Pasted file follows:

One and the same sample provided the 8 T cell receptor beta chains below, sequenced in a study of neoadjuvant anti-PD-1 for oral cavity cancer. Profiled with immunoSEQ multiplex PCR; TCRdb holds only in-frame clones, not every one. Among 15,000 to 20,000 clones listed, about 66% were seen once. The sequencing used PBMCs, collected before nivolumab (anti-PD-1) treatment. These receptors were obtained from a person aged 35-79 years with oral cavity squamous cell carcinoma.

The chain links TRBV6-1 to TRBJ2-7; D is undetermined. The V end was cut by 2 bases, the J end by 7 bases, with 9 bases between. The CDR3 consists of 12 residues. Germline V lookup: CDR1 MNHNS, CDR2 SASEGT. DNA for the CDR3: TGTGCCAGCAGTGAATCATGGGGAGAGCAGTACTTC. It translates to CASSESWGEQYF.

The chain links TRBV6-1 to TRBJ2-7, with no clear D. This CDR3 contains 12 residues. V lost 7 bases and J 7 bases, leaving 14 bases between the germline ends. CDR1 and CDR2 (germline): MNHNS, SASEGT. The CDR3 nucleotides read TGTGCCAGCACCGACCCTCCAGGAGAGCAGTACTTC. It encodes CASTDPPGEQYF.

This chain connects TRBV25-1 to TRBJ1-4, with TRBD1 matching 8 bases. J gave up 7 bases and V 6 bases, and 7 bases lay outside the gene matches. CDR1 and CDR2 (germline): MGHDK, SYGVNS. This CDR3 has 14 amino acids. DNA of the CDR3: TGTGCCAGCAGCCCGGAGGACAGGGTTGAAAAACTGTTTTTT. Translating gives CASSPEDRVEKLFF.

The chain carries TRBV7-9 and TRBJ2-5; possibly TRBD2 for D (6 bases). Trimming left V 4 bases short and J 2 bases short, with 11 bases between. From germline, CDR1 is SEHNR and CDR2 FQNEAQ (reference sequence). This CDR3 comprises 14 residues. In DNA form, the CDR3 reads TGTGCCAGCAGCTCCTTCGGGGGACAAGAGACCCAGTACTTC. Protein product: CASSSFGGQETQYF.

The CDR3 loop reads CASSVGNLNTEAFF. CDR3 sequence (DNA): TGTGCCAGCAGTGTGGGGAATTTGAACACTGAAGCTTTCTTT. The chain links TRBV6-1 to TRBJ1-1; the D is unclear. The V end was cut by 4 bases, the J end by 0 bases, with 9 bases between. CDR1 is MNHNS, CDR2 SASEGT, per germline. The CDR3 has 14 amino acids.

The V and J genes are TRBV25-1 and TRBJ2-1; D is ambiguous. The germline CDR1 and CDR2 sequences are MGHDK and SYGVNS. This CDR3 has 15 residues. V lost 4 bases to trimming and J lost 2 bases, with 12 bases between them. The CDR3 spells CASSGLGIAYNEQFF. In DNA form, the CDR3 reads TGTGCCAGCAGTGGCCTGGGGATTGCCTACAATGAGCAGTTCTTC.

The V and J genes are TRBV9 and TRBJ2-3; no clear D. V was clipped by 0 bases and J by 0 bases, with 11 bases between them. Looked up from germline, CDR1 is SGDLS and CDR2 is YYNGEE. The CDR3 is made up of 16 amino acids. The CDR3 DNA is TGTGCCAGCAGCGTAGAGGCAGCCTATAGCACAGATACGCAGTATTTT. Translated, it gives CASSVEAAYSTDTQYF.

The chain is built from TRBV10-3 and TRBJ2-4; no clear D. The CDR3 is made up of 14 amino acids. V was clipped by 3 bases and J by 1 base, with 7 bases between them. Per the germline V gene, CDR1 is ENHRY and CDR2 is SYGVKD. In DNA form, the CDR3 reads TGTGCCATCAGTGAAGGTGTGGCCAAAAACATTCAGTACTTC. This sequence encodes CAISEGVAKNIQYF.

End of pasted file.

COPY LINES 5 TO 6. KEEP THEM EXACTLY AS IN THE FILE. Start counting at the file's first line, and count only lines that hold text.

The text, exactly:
The chain carries TRBV7-9 and TRBJ2-5; possibly TRBD2 for D (6 bases). Trimming left V 4 bases short and J 2 bases short, with 11 bases between. From germline, CDR1 is SEHNR and CDR2 FQNEAQ (reference sequence). This CDR3 comprises 14 residues. In DNA form, the CDR3 reads TGTGCCAGCAGCTCCTTCGGGGGACAAGAGACCCAGTACTTC. Protein product: CASSSFGGQETQYF.

The CDR3 loop reads CASSVGNLNTEAFF. CDR3 sequence (DNA): TGTGCCAGCAGTGTGGGGAATTTGAACACTGAAGCTTTCTTT. The chain links TRBV6-1 to TRBJ1-1; the D is unclear. The V end was cut by 4 bases, the J end by 0 bases, with 9 bases between. CDR1 is MNHNS, CDR2 SASEGT, per germline. The CDR3 has 14 amino acids.